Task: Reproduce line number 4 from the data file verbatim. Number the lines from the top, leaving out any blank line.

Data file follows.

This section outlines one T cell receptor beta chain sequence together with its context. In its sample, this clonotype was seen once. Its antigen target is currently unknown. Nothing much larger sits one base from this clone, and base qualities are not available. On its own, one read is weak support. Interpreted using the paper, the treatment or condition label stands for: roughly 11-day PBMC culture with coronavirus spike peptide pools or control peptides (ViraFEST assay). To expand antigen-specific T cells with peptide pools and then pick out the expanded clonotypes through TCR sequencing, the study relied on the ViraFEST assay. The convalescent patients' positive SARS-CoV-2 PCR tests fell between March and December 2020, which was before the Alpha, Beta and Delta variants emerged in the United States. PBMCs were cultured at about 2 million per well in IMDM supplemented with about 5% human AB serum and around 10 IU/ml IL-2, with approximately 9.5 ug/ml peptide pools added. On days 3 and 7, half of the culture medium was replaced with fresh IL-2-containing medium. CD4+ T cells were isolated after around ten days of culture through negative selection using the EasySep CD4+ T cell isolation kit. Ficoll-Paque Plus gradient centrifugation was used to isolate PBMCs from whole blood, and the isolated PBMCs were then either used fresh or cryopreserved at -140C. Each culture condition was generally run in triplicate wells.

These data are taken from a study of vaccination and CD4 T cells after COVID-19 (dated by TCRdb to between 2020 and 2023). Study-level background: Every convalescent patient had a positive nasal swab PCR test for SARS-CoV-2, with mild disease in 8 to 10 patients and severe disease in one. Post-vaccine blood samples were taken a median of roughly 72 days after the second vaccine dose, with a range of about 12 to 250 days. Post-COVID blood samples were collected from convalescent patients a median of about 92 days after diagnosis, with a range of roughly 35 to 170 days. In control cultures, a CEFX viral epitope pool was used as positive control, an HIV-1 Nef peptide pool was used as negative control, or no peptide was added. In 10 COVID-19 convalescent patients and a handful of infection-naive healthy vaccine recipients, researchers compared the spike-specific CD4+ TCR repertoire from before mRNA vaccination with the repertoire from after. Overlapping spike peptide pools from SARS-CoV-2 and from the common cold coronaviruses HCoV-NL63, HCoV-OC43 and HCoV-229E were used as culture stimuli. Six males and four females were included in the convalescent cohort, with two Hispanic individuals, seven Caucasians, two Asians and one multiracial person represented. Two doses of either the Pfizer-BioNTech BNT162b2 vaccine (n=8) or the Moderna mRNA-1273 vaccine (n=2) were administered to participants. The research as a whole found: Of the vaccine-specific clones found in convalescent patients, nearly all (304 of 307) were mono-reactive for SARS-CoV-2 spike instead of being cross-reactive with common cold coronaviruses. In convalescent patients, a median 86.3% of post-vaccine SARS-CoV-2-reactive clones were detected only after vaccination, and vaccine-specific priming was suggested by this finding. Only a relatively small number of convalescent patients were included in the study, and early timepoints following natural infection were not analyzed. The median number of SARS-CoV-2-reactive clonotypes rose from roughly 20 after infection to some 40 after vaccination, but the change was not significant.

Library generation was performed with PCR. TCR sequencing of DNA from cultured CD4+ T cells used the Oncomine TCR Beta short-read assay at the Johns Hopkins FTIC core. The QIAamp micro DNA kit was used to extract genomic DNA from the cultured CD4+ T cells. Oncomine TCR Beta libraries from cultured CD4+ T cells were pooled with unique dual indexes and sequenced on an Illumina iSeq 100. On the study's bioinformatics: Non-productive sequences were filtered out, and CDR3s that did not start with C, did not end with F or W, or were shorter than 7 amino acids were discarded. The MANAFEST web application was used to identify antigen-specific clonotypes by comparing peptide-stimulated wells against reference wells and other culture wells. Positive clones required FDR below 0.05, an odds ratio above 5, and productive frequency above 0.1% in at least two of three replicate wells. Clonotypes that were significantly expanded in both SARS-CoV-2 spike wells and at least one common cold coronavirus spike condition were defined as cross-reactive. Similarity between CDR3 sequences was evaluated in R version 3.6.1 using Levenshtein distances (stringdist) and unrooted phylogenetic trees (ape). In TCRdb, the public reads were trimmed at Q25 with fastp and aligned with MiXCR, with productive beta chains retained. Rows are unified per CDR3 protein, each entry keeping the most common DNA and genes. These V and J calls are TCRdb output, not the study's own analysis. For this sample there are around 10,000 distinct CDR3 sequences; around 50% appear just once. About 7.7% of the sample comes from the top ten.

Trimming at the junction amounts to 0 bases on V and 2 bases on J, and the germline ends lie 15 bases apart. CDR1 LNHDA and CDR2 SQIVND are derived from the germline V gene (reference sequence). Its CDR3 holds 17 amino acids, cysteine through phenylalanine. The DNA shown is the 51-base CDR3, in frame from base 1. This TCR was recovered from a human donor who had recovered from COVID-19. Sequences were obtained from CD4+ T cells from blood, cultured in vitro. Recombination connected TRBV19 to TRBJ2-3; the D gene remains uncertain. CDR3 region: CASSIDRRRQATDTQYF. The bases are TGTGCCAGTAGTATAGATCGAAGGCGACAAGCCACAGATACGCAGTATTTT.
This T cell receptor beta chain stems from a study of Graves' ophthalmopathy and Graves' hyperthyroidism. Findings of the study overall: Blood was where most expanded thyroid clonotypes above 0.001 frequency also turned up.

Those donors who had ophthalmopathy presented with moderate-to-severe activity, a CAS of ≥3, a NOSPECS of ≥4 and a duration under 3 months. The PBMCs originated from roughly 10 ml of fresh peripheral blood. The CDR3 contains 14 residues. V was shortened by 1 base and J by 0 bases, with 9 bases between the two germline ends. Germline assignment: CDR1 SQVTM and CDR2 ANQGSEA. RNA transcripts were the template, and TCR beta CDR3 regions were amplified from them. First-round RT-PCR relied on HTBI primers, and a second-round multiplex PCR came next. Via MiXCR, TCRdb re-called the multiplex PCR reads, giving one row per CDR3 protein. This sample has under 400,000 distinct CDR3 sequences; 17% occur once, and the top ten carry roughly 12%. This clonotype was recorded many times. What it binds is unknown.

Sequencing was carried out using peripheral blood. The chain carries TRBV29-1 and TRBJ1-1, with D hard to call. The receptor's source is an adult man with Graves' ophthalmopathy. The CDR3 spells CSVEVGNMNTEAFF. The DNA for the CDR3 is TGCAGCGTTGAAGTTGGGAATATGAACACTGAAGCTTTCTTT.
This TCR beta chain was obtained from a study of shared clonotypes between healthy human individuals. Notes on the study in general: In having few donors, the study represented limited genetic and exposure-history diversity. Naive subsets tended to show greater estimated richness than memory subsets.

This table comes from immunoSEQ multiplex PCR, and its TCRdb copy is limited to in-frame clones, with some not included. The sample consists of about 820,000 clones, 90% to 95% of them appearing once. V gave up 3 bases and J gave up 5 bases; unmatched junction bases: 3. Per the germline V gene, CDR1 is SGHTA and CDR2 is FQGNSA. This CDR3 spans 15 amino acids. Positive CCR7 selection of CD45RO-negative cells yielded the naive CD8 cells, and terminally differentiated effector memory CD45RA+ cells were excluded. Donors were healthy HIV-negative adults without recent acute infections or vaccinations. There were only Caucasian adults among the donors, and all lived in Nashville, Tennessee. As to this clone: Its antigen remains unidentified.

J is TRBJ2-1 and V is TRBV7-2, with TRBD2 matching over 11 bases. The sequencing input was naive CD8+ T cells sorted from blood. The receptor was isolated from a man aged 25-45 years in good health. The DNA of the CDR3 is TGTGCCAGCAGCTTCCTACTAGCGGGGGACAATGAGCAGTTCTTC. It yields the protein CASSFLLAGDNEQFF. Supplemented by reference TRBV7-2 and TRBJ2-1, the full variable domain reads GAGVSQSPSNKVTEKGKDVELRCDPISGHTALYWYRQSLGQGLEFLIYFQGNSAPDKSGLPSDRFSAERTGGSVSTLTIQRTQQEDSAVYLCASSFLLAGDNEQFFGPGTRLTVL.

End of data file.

Trimming at the junction amounts to 0 bases on V and 2 bases on J, and the germline ends lie 15 bases apart. CDR1 LNHDA and CDR2 SQIVND are derived from the germline V gene (reference sequence). Its CDR3 holds 17 amino acids, cysteine through phenylalanine. The DNA shown is the 51-base CDR3, in frame from base 1. This TCR was recovered from a human donor who had recovered from COVID-19. Sequences were obtained from CD4+ T cells from blood, cultured in vitro. Recombination connected TRBV19 to TRBJ2-3; the D gene remains uncertain. CDR3 region: CASSIDRRRQATDTQYF. The bases are TGTGCCAGTAGTATAGATCGAAGGCGACAAGCCACAGATACGCAGTATTTT.